E-books cause friction between libraries and publishers
By Carole Howard and the Library Staff
Patrons frequently ask why we don’t have the latest e-book titles in OverDrive, our digital loan service that allows you to download e-books to your e-reader free of charge. We subscribe to OverDrive through the Colorado Digital Consortium, a group of 29 smaller libraries in the state. This alliance gives our patrons access to all their holdings, including 4,394 e-books, 2,253 audio books, 280 music collections and 395 videos.
When you see that new e-books are available on Amazon and on the Barnes and Noble site, you ask why we don’t have them for you as well. Unfortunately, publishers are to blame – and the situation is getting worse.
“Publishers either won’t allow their current titles to be sold to libraries or they are asking ridiculous prices for libraries to have the privilege of ‘renting’ their e-books,” Sisson Library director Jackie Welch explained in frustration. “Libraries do have access to the current titles in downloadable audio books – but not as e-books. What is the difference?”
The latest escalation of the dispute between libraries and publishers happened when Penguin announced last month that their new books will no longer be available on OverDrive. That move followed the earlier withdrawal of Kindle loans through OverDrive – later restored and now made more difficult again – and the pulling of any new e-books and audio books from the service. Meanwhile, Random House has doubled or tripled its prices to libraries for e-books. And some publishers already are limiting the number of loans permitted for each e-book a library purchases.
“These restrictions and price increases are a huge issue for small libraries like ours,” Jackie said. “Money concerns are even more important in today’s economic climate because our tax revenue dropped by 25 percent this year as a result of lower property valuations.”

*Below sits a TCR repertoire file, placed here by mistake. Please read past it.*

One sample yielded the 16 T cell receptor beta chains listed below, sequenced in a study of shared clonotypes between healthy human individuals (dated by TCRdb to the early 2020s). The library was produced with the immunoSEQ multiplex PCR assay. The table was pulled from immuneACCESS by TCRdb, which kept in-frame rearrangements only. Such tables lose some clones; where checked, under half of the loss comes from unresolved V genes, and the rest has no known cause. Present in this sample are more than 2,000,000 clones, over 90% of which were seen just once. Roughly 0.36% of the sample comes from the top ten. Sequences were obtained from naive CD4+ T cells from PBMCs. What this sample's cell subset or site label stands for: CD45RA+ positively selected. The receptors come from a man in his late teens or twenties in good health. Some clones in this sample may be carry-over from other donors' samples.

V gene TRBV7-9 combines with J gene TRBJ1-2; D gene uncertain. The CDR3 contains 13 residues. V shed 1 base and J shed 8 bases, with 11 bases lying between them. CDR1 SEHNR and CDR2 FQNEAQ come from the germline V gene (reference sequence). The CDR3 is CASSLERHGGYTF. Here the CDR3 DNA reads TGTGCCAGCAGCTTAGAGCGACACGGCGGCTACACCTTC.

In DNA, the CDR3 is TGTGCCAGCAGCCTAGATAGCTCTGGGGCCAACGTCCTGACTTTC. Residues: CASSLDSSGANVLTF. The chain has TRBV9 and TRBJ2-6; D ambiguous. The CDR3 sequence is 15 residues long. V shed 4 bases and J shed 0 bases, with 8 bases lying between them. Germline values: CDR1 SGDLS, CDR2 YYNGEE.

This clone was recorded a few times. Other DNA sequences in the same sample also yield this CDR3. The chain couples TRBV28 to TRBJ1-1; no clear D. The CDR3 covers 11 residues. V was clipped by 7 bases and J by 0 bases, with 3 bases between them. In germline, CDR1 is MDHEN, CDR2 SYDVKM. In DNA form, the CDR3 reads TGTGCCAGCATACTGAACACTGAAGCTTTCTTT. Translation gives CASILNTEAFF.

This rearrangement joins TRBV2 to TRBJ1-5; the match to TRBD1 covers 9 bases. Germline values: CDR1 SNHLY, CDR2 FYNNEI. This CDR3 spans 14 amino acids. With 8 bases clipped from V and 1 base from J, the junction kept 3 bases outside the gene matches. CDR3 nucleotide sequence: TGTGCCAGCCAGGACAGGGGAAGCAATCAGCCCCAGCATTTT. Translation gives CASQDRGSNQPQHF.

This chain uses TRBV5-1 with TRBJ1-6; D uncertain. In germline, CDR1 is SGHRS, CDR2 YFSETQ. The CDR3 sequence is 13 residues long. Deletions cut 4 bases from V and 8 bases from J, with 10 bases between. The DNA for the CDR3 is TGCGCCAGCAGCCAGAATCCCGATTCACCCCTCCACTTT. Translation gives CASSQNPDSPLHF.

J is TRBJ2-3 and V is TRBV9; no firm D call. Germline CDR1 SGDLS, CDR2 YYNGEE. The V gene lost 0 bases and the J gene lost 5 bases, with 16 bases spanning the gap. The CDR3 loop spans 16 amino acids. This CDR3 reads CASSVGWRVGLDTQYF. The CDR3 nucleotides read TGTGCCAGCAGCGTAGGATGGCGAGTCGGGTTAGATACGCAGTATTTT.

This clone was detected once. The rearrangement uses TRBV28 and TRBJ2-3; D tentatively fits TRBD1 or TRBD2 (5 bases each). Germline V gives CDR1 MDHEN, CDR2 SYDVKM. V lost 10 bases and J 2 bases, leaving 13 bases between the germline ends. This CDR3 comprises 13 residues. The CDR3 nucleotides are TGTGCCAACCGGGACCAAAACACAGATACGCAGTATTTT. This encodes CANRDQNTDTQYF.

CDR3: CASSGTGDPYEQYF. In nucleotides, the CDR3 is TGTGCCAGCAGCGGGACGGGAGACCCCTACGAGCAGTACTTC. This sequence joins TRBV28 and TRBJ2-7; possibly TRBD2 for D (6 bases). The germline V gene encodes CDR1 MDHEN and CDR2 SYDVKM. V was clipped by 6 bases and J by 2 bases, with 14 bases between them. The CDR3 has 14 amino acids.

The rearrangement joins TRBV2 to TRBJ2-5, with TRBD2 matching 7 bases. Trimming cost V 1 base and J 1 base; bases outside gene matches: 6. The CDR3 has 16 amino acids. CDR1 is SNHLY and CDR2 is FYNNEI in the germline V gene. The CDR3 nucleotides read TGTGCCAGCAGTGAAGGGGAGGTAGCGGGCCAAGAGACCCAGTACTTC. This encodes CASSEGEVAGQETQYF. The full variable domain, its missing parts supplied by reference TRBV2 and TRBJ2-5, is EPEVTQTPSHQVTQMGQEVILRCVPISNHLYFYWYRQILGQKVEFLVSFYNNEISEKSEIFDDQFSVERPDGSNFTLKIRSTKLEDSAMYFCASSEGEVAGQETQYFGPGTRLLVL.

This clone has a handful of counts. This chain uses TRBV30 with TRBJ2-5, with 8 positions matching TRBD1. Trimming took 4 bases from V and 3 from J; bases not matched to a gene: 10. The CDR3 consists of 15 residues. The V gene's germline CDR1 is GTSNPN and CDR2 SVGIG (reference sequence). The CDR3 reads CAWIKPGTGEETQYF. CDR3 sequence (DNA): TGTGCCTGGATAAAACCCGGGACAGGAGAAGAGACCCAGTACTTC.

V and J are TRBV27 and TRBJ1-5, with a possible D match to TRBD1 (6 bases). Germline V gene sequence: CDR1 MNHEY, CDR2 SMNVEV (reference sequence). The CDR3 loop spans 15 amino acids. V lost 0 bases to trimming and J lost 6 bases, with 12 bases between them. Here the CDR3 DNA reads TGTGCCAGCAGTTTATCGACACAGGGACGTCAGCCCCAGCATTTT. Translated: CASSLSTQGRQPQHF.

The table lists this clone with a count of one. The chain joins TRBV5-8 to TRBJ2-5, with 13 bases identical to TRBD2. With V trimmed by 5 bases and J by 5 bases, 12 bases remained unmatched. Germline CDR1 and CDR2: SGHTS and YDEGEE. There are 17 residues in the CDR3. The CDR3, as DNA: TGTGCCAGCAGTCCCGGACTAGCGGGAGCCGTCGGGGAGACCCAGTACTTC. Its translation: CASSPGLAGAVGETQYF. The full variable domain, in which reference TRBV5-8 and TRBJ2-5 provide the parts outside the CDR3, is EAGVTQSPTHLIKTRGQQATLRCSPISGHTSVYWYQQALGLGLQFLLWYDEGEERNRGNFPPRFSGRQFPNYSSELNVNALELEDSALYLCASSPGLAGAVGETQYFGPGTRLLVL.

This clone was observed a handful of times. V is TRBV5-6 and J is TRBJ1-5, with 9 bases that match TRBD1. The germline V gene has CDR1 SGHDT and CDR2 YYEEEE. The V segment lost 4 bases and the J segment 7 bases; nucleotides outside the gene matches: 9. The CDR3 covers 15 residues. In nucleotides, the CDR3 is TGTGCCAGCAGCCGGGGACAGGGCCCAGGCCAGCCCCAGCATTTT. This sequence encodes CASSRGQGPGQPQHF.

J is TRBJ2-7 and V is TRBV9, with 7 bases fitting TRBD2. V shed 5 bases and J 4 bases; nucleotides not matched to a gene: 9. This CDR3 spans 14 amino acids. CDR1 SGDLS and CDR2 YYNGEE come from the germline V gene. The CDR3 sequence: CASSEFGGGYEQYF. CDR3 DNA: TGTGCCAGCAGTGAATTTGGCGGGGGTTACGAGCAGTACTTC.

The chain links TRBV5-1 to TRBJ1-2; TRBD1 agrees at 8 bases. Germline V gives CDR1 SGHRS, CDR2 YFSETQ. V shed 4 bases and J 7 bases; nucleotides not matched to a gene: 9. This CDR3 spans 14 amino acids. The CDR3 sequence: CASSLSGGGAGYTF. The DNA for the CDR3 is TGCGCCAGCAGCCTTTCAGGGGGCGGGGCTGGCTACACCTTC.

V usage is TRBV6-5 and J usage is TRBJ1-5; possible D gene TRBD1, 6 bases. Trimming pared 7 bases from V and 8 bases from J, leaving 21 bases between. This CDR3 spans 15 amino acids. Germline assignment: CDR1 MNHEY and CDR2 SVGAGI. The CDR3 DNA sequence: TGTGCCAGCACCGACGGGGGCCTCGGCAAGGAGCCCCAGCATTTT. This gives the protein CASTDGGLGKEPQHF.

A bit of good news in this ongoing saga is that Penguin reaffirmed its commitment to the American Library Association (ALA) and libraries to work out a solution. “In these ever-changing times, it is vital that we forge relationships with libraries and build a future together,” their statement said.
Some observers think that libraries are caught in the middle of the current fight between Amazon and the publishing world as Amazon seeks to make deals directly with authors, cutting out publishers and booksellers from the equation. There even are reports that Amazon is planning to open physical bookstores.
As is true with so many disagreements, the issue comes down to money. A solution must be found that provides publishers with a fair profit and libraries with a wide variety of books in all formats to serve their communities’ reading needs
AnALAdelegation recently met with publishers inNew Yorkto begin working out a compromise. As information was exchanged by both sides, the library group was surprised at how little the publishers understood library operations as well as patrons’ expectations as taxpayers who are funding their local libraries.
Meanwhile, the OverDrive people say they are working hard to close the gap between retail release of e-books and the date they are available to our patrons. Detailed instructions about using OverDrive are available at http://pagosa.colibraries.org/technology or you can pick up a paper copy at the library.
Also, for the past several months Jackie has been buying titles exclusively for our library’s patrons, called OverDriveAdvantage, so you can get new titles faster than just through the regular OverDrive system. Watch for Advantage e-book listings below, and in past and future Library columns. You can find e-book offerings from previous Library columns by going to our website and clicking on the News & Events box in the left column of the home page.
And stay tuned as this digital story unfolds. We are talking about profound changes in the publishing industry that will affect us all.